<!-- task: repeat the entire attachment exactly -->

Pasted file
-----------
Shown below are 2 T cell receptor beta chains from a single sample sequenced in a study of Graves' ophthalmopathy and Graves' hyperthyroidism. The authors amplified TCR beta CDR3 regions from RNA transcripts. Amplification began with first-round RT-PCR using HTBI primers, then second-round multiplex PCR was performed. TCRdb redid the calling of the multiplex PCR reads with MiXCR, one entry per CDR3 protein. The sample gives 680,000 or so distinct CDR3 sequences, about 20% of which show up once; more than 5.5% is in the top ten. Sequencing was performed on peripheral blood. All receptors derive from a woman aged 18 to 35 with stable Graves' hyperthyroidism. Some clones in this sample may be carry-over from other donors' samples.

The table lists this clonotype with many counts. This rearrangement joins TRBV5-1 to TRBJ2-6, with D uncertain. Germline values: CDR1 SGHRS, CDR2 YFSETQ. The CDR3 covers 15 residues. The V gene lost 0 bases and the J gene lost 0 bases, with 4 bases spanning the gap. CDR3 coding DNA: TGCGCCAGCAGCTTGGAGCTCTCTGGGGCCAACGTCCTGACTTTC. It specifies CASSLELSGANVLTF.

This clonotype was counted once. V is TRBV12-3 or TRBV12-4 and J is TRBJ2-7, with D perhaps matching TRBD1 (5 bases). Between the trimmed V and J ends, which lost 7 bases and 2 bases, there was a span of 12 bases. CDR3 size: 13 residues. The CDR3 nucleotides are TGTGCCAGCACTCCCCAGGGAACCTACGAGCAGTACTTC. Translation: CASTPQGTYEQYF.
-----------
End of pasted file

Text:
Shown below are 2 T cell receptor beta chains from a single sample sequenced in a study of Graves' ophthalmopathy and Graves' hyperthyroidism. The authors amplified TCR beta CDR3 regions from RNA transcripts. Amplification began with first-round RT-PCR using HTBI primers, then second-round multiplex PCR was performed. TCRdb redid the calling of the multiplex PCR reads with MiXCR, one entry per CDR3 protein. The sample gives 680,000 or so distinct CDR3 sequences, about 20% of which show up once; more than 5.5% is in the top ten. Sequencing was performed on peripheral blood. All receptors derive from a woman aged 18 to 35 with stable Graves' hyperthyroidism. Some clones in this sample may be carry-over from other donors' samples.

The table lists this clonotype with many counts. This rearrangement joins TRBV5-1 to TRBJ2-6, with D uncertain. Germline values: CDR1 SGHRS, CDR2 YFSETQ. The CDR3 covers 15 residues. The V gene lost 0 bases and the J gene lost 0 bases, with 4 bases spanning the gap. CDR3 coding DNA: TGCGCCAGCAGCTTGGAGCTCTCTGGGGCCAACGTCCTGACTTTC. It specifies CASSLELSGANVLTF.

This clonotype was counted once. V is TRBV12-3 or TRBV12-4 and J is TRBJ2-7, with D perhaps matching TRBD1 (5 bases). Between the trimmed V and J ends, which lost 7 bases and 2 bases, there was a span of 12 bases. CDR3 size: 13 residues. The CDR3 nucleotides are TGTGCCAGCACTCCCCAGGGAACCTACGAGCAGTACTTC. Translation: CASTPQGTYEQYF.